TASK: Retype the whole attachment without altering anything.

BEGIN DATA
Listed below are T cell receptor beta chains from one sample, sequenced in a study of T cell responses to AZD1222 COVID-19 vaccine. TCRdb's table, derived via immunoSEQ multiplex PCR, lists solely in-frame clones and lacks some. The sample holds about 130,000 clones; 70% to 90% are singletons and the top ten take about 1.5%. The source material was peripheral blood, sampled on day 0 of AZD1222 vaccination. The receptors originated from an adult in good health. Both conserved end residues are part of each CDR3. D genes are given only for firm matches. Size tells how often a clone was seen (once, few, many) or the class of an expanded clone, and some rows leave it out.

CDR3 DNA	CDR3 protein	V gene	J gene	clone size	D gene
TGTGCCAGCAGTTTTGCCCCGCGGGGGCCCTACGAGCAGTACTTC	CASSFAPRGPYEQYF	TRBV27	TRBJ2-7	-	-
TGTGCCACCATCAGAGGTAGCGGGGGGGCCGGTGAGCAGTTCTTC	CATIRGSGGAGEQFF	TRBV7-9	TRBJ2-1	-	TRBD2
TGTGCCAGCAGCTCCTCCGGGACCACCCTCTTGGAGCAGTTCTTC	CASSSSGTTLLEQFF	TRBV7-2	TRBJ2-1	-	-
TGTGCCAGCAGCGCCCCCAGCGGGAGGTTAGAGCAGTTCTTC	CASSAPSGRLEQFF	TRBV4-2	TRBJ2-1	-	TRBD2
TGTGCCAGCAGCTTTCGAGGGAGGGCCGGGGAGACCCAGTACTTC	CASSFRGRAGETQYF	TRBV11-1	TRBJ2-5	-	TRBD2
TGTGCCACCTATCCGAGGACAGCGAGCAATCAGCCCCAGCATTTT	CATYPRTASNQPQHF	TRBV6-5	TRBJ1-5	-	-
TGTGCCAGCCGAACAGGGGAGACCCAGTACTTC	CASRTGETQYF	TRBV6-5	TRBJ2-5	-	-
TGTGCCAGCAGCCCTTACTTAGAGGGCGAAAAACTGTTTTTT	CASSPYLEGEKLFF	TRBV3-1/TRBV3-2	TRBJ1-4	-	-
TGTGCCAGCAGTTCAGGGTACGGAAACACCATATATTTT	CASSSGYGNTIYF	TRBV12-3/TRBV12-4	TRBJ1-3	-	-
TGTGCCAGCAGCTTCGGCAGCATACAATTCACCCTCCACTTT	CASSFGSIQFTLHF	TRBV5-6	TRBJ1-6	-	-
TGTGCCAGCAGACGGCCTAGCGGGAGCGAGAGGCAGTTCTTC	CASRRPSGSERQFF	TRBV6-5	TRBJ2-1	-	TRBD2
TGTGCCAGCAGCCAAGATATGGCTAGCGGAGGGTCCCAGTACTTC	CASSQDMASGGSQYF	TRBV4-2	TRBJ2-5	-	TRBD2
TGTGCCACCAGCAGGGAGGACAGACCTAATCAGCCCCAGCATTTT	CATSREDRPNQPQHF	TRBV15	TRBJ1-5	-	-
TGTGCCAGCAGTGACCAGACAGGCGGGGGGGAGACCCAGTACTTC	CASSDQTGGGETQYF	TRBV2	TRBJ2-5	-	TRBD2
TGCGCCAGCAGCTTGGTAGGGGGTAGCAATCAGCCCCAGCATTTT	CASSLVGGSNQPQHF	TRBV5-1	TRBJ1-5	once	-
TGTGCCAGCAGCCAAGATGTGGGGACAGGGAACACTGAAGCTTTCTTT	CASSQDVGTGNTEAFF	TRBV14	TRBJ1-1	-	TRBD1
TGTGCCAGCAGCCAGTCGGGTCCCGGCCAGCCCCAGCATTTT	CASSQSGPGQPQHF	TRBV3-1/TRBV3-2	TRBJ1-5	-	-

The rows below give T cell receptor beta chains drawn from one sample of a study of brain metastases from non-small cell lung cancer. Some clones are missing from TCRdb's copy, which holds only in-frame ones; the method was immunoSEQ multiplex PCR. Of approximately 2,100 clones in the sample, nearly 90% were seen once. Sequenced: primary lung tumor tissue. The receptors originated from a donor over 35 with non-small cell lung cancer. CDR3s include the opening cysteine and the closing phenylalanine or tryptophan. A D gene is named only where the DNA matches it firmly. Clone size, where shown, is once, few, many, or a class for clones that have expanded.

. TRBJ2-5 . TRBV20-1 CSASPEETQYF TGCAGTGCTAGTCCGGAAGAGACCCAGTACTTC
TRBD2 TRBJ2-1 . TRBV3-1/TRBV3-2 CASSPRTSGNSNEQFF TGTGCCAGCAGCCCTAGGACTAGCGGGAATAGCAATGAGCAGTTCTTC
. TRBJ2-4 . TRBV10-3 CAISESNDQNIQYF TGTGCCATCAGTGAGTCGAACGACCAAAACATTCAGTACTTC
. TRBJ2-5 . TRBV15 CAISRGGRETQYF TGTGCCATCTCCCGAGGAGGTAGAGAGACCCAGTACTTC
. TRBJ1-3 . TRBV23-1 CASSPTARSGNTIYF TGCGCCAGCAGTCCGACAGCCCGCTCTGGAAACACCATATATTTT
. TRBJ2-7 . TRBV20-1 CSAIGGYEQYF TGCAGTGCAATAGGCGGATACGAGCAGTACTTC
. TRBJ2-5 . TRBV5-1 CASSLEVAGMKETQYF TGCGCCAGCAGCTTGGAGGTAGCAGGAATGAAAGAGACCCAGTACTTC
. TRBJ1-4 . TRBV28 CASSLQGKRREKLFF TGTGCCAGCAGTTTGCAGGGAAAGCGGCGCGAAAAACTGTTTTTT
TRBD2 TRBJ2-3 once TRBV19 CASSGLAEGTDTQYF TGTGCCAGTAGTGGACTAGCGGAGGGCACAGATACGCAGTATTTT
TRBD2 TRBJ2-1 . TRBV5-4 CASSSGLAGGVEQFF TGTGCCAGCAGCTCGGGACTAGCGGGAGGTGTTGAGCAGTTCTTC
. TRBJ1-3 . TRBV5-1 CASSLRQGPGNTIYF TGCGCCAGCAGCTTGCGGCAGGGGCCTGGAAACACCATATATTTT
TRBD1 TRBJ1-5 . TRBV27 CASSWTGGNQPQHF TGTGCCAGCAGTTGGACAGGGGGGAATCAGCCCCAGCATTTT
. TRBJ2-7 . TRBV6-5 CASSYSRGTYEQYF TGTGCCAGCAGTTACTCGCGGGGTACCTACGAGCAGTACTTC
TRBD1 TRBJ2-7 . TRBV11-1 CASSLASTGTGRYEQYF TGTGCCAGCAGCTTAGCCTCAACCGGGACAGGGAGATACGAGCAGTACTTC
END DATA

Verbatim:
Listed below are T cell receptor beta chains from one sample, sequenced in a study of T cell responses to AZD1222 COVID-19 vaccine. TCRdb's table, derived via immunoSEQ multiplex PCR, lists solely in-frame clones and lacks some. The sample holds about 130,000 clones; 70% to 90% are singletons and the top ten take about 1.5%. The source material was peripheral blood, sampled on day 0 of AZD1222 vaccination. The receptors originated from an adult in good health. Both conserved end residues are part of each CDR3. D genes are given only for firm matches. Size tells how often a clone was seen (once, few, many) or the class of an expanded clone, and some rows leave it out.

CDR3 DNA	CDR3 protein	V gene	J gene	clone size	D gene
TGTGCCAGCAGTTTTGCCCCGCGGGGGCCCTACGAGCAGTACTTC	CASSFAPRGPYEQYF	TRBV27	TRBJ2-7	-	-
TGTGCCACCATCAGAGGTAGCGGGGGGGCCGGTGAGCAGTTCTTC	CATIRGSGGAGEQFF	TRBV7-9	TRBJ2-1	-	TRBD2
TGTGCCAGCAGCTCCTCCGGGACCACCCTCTTGGAGCAGTTCTTC	CASSSSGTTLLEQFF	TRBV7-2	TRBJ2-1	-	-
TGTGCCAGCAGCGCCCCCAGCGGGAGGTTAGAGCAGTTCTTC	CASSAPSGRLEQFF	TRBV4-2	TRBJ2-1	-	TRBD2
TGTGCCAGCAGCTTTCGAGGGAGGGCCGGGGAGACCCAGTACTTC	CASSFRGRAGETQYF	TRBV11-1	TRBJ2-5	-	TRBD2
TGTGCCACCTATCCGAGGACAGCGAGCAATCAGCCCCAGCATTTT	CATYPRTASNQPQHF	TRBV6-5	TRBJ1-5	-	-
TGTGCCAGCCGAACAGGGGAGACCCAGTACTTC	CASRTGETQYF	TRBV6-5	TRBJ2-5	-	-
TGTGCCAGCAGCCCTTACTTAGAGGGCGAAAAACTGTTTTTT	CASSPYLEGEKLFF	TRBV3-1/TRBV3-2	TRBJ1-4	-	-
TGTGCCAGCAGTTCAGGGTACGGAAACACCATATATTTT	CASSSGYGNTIYF	TRBV12-3/TRBV12-4	TRBJ1-3	-	-
TGTGCCAGCAGCTTCGGCAGCATACAATTCACCCTCCACTTT	CASSFGSIQFTLHF	TRBV5-6	TRBJ1-6	-	-
TGTGCCAGCAGACGGCCTAGCGGGAGCGAGAGGCAGTTCTTC	CASRRPSGSERQFF	TRBV6-5	TRBJ2-1	-	TRBD2
TGTGCCAGCAGCCAAGATATGGCTAGCGGAGGGTCCCAGTACTTC	CASSQDMASGGSQYF	TRBV4-2	TRBJ2-5	-	TRBD2
TGTGCCACCAGCAGGGAGGACAGACCTAATCAGCCCCAGCATTTT	CATSREDRPNQPQHF	TRBV15	TRBJ1-5	-	-
TGTGCCAGCAGTGACCAGACAGGCGGGGGGGAGACCCAGTACTTC	CASSDQTGGGETQYF	TRBV2	TRBJ2-5	-	TRBD2
TGCGCCAGCAGCTTGGTAGGGGGTAGCAATCAGCCCCAGCATTTT	CASSLVGGSNQPQHF	TRBV5-1	TRBJ1-5	once	-
TGTGCCAGCAGCCAAGATGTGGGGACAGGGAACACTGAAGCTTTCTTT	CASSQDVGTGNTEAFF	TRBV14	TRBJ1-1	-	TRBD1
TGTGCCAGCAGCCAGTCGGGTCCCGGCCAGCCCCAGCATTTT	CASSQSGPGQPQHF	TRBV3-1/TRBV3-2	TRBJ1-5	-	-

The rows below give T cell receptor beta chains drawn from one sample of a study of brain metastases from non-small cell lung cancer. Some clones are missing from TCRdb's copy, which holds only in-frame ones; the method was immunoSEQ multiplex PCR. Of approximately 2,100 clones in the sample, nearly 90% were seen once. Sequenced: primary lung tumor tissue. The receptors originated from a donor over 35 with non-small cell lung cancer. CDR3s include the opening cysteine and the closing phenylalanine or tryptophan. A D gene is named only where the DNA matches it firmly. Clone size, where shown, is once, few, many, or a class for clones that have expanded.

. TRBJ2-5 . TRBV20-1 CSASPEETQYF TGCAGTGCTAGTCCGGAAGAGACCCAGTACTTC
TRBD2 TRBJ2-1 . TRBV3-1/TRBV3-2 CASSPRTSGNSNEQFF TGTGCCAGCAGCCCTAGGACTAGCGGGAATAGCAATGAGCAGTTCTTC
. TRBJ2-4 . TRBV10-3 CAISESNDQNIQYF TGTGCCATCAGTGAGTCGAACGACCAAAACATTCAGTACTTC
. TRBJ2-5 . TRBV15 CAISRGGRETQYF TGTGCCATCTCCCGAGGAGGTAGAGAGACCCAGTACTTC
. TRBJ1-3 . TRBV23-1 CASSPTARSGNTIYF TGCGCCAGCAGTCCGACAGCCCGCTCTGGAAACACCATATATTTT
. TRBJ2-7 . TRBV20-1 CSAIGGYEQYF TGCAGTGCAATAGGCGGATACGAGCAGTACTTC
. TRBJ2-5 . TRBV5-1 CASSLEVAGMKETQYF TGCGCCAGCAGCTTGGAGGTAGCAGGAATGAAAGAGACCCAGTACTTC
. TRBJ1-4 . TRBV28 CASSLQGKRREKLFF TGTGCCAGCAGTTTGCAGGGAAAGCGGCGCGAAAAACTGTTTTTT
TRBD2 TRBJ2-3 once TRBV19 CASSGLAEGTDTQYF TGTGCCAGTAGTGGACTAGCGGAGGGCACAGATACGCAGTATTTT
TRBD2 TRBJ2-1 . TRBV5-4 CASSSGLAGGVEQFF TGTGCCAGCAGCTCGGGACTAGCGGGAGGTGTTGAGCAGTTCTTC
. TRBJ1-3 . TRBV5-1 CASSLRQGPGNTIYF TGCGCCAGCAGCTTGCGGCAGGGGCCTGGAAACACCATATATTTT
TRBD1 TRBJ1-5 . TRBV27 CASSWTGGNQPQHF TGTGCCAGCAGTTGGACAGGGGGGAATCAGCCCCAGCATTTT
. TRBJ2-7 . TRBV6-5 CASSYSRGTYEQYF TGTGCCAGCAGTTACTCGCGGGGTACCTACGAGCAGTACTTC
TRBD1 TRBJ2-7 . TRBV11-1 CASSLASTGTGRYEQYF TGTGCCAGCAGCTTAGCCTCAACCGGGACAGGGAGATACGAGCAGTACTTC